A surprise meeting: Tuomas Toivonen, a Finnish architect and musician (he’s part of the Giant Robot band and recently released his solo album too) and his wife Nene, a Japanese architect and designer, were participating in an exhibition in Japan, and the curator had recommended the Assistant as a possible contact for them. So they did, and here we were sitting at the studio and chatting over coffee about all things architecture, music, social evolution, Finnish drinking experiences etc. It just stroke me as a funny situation, because I had heard Giant Robot before and then few months earlier got very curious about this solo release by one of them – and then you meet him in Japan (and get the CD for free of course). In Helsinki we live in the same area but this meeting just wouldn’t have occurred there. He’ll be performing at the Vanha on 29th January, you’ll find me there then. (Also another Finnish singer-songwriter, Sansa, with whom I’m planning a collaboration when I’m back, will have a show at Umo Jazz House few days earlier on 26th, so you’ll find me there also!).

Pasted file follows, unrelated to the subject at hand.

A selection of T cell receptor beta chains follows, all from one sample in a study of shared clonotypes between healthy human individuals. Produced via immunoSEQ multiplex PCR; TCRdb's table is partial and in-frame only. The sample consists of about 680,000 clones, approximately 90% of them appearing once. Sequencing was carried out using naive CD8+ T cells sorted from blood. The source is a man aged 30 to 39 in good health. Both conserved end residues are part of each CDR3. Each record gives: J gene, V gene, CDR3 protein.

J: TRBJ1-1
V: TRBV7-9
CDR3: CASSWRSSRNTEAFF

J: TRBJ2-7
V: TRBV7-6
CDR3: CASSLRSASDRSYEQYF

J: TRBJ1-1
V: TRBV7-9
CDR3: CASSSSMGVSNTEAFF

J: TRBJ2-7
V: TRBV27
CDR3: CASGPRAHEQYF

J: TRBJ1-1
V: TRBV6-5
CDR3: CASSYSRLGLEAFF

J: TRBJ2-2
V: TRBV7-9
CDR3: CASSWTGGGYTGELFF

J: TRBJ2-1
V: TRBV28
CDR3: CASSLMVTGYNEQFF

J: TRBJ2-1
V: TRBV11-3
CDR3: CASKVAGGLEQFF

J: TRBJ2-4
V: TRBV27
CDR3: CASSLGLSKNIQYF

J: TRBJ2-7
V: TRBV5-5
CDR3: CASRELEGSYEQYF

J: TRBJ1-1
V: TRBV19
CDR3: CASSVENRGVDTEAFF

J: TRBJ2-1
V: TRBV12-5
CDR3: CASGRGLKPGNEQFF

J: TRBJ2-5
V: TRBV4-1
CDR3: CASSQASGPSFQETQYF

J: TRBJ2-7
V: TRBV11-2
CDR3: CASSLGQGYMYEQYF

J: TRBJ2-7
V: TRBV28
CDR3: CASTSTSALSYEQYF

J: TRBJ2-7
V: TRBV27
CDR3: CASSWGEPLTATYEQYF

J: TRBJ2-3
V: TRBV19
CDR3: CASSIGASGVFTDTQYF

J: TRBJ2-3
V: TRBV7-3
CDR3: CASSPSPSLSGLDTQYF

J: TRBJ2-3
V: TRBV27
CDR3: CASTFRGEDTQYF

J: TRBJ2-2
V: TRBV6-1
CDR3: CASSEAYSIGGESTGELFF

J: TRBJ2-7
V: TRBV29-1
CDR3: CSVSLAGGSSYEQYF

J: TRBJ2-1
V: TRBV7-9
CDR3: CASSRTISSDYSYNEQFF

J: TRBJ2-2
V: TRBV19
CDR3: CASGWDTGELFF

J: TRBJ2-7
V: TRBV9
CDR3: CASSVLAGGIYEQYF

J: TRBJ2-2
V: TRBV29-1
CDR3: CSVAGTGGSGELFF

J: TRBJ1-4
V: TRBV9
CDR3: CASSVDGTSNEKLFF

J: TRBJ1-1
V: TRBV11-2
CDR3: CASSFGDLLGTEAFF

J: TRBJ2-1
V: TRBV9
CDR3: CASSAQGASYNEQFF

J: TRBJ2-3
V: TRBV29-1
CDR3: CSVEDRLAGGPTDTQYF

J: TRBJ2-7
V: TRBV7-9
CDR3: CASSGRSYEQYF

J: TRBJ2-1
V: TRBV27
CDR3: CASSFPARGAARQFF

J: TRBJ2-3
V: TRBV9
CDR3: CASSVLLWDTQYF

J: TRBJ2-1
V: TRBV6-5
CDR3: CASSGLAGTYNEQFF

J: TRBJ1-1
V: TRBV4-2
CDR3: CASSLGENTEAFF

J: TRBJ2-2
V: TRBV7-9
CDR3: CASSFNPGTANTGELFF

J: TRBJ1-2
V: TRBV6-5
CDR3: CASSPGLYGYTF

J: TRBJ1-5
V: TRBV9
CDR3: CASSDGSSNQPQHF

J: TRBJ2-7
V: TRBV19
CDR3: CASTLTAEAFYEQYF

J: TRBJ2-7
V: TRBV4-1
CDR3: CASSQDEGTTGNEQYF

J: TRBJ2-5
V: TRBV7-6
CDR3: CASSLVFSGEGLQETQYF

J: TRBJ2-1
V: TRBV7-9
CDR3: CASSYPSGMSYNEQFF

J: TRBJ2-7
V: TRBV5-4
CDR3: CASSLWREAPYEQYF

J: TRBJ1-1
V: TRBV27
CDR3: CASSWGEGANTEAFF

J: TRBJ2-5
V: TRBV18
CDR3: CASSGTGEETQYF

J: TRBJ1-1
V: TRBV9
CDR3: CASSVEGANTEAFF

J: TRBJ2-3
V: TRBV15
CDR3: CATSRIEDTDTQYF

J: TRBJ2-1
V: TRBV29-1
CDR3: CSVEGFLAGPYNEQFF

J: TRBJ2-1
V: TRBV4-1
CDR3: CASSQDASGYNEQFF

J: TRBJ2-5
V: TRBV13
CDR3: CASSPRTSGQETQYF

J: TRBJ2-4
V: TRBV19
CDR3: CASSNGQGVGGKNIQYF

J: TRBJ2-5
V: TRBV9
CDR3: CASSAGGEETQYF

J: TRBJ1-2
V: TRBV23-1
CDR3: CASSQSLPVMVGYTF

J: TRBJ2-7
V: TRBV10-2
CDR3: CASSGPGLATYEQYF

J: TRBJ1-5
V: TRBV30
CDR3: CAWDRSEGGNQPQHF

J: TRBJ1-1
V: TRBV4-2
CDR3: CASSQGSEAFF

Friday night: going down to Shibuya to meet my friends at this dream-like Egyptian restaurant. Then a taxi ride to Omotesando, with one of the girls squeezing onto the floor and giggling uncontrollably; the girls are from New York and they look like Chrissie Hynde and they admire Chrissie Hynde and suddenly I get a feeling of being in New York in the early 80s. I tell them that Brian Eno got famous for being the only man who refused to sleep with Chrissie Hynde. We reach the club and it all looks completely deserted outside, no signs, nothing to be seen. Inside I can’t figure if the interior is a fake Venetian palace or a fake French castle or a real Las Vegas copy. Doesn’t matter, one of the girls has an invitation from the owner so they finally let all of us in free (I don’t even dare to imagine what the entrance fee could be like). The club is black and glowing red, music is right for carefree dancing and the style changes between every track. The owner, Madame Shioi, is gorgeous, stylish and one of the loveliest human beings I’ve met. We get on instantly, and she makes sure I’ll have enough wine in my glass and invites me to the club for the following evenings too. I may have tried to proceed a bit further with her, but I notice she’s got a certain – and perhaps a bit jealous – group of followers around her… I meet two other wonderful girls and have a very interesting conversation with one of them – again, I may have tried to proceed a bit further with them, but a sort of random selection enters the game, and through the synergies on the dancefloor this girl, Aki, and I are simply drawn together as if magnets. She’s is beautiful, funky and sparkling with life, and I start thinking “what am I doing with this 20-year-old girl!?”. She turns out to be 30. Child-like, like me. For the rest of the night we withdraw to talk into one of those more discreet cabinets at the club, and then share a taxi ride back home in the early morning hours…